BristoLatino’s Helen Brown talks festivals, life experience and spirituality in photography with Juan De La Cruz, award-winning Mexican photographer.
Juan De la Cruz is a photographer living in Veracruz, Mexico, who gained recognition as one of the six winners of the Latin American Fotografía award. His submission was part of a project called ‘The Labyrinth’, which explored his personal life experiences and the cultural, social and political nuances of his native Mexico. His journey to becoming a photographer was shaped in 2004 when he attended his first photography workshop in Oaxaca with the Italian photographer Ernesto Bazan during the Day of the Dead celebrations. This experience ignited his interest in finding his inner feelings and understanding the mysteries and contradictions of Mexico through his images.
Juan’s photography is colourful and mysterious, capturing the energy of festivities such as the Mexican Day of the Dead, the pilgrimage to the Virgin of Guadalupe and indigenous Totonaca rituals, through a spiritual and introspective lens. His photographs often capture an interesting perspective, such as a reveller beyond the chaos of the celebration, or a subject unwaveringly facing the camera. His journey of self discovery is inextricably linked to his understanding of Mexico, as he explains: “Mexico is a big universe that refuses to cease. I know that maybe I will need several lives to fully fathom it, but really I am not in a hurry, I will try to understand my human condition in this life.”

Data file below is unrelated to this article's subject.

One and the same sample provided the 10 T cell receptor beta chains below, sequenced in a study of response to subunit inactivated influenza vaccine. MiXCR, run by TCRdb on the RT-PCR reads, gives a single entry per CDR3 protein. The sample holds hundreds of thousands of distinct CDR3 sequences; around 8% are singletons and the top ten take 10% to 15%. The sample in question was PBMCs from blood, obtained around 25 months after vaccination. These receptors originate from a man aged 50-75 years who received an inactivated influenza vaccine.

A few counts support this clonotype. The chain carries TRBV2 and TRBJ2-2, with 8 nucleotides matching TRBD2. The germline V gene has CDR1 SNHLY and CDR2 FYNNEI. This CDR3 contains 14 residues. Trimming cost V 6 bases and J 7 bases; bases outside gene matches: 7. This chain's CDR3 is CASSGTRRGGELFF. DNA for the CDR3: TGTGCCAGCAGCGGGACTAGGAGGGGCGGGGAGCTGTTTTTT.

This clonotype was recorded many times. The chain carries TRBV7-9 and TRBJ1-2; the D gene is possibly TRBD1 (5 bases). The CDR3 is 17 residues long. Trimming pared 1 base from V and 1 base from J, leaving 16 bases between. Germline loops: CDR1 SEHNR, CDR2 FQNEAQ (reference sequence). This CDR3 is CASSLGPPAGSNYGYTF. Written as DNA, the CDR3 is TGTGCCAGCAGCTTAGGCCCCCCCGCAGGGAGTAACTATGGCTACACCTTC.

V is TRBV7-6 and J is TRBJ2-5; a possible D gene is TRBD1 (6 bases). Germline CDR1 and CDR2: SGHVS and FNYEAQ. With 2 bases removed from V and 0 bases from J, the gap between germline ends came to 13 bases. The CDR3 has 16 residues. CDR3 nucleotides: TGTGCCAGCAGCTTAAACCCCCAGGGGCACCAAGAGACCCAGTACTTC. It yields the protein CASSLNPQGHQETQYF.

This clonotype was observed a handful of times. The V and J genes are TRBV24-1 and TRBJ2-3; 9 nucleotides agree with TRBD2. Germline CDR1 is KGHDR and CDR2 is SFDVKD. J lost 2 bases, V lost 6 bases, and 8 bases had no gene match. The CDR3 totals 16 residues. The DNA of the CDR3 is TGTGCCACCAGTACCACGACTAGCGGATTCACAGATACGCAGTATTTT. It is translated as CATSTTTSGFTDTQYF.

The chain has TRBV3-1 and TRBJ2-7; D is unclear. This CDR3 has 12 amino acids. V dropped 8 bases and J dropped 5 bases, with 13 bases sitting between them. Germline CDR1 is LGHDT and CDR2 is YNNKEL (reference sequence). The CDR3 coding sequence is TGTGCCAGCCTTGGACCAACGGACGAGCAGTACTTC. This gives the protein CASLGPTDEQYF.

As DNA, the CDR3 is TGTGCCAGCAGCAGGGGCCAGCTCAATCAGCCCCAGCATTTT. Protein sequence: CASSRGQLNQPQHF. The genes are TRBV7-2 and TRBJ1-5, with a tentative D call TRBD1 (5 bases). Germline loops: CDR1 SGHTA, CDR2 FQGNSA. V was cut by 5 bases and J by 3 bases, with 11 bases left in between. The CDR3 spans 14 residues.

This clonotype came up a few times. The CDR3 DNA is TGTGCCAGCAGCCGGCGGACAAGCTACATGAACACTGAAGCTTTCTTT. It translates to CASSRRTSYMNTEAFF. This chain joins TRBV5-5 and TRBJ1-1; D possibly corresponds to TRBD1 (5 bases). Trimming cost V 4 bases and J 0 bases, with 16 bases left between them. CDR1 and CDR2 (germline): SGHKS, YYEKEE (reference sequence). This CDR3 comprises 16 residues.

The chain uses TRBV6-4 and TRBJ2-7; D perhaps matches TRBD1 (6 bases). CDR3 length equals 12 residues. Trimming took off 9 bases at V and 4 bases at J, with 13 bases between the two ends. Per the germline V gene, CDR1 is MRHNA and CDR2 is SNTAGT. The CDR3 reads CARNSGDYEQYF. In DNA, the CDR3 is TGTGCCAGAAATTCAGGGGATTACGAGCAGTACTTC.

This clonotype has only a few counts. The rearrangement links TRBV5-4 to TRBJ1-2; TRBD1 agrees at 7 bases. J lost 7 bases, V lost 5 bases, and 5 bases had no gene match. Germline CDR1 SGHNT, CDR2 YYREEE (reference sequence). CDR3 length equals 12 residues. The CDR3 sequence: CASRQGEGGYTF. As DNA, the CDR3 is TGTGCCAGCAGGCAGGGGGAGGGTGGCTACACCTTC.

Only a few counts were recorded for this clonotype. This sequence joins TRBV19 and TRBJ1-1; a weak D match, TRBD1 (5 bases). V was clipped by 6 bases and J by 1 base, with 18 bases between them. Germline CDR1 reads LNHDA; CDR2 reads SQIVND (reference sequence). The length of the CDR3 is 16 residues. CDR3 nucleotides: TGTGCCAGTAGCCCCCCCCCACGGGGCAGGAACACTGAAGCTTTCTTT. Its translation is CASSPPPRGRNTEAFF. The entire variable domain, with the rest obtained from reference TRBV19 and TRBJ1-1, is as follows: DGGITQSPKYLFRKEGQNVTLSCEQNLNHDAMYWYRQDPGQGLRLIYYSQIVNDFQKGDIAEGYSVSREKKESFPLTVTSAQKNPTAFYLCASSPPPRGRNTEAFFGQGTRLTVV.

H: What life experiences inspired ‘The Labyrinth’?
J: Different life experiences have contributed to my project including a deep sense of feeling lost, my fears and the constant feeling of uncertainty.
H: Was your project title ‘The Labyrinth’ a reference to Octavio Paz’s ‘The Labyrinth of Solitude’? Did reading how Mexican authors such as Paz describe Mexican identity help you with this introspective project?
J: In some ways it has, but the feeling that I am living inside a labyrinth is deeper in me and I have thought this for many years even before reading Octavio Paz. As I mentioned before, that feeling of uncertainly and sometimes a feeling of not having a clear path in this life brings me a feeling of loss and loneliness. In 2007, I found Octavio Paz’s ‘The Labyrinth of Solitude,’ reflections that he wrote in 1955 which are still alive among Mexicans now in 2018. Afterwards I read other Mexican writers such as Carlos Fuentes and, recently, Juan Rulfo. I have also been inspired by the writing of Garcia Marquez, Jose Saramago and Leonardo Padura. For me, their books convey a very Latin American perspective, which has helped me in moulding my project. Maybe we Mexicans were all born with a degree of questioning, and a sensation of feeling lost.
H: A lot of your photographs are of festivals such as Mexican Independence Day or carnival. What draws you to photograph celebrations?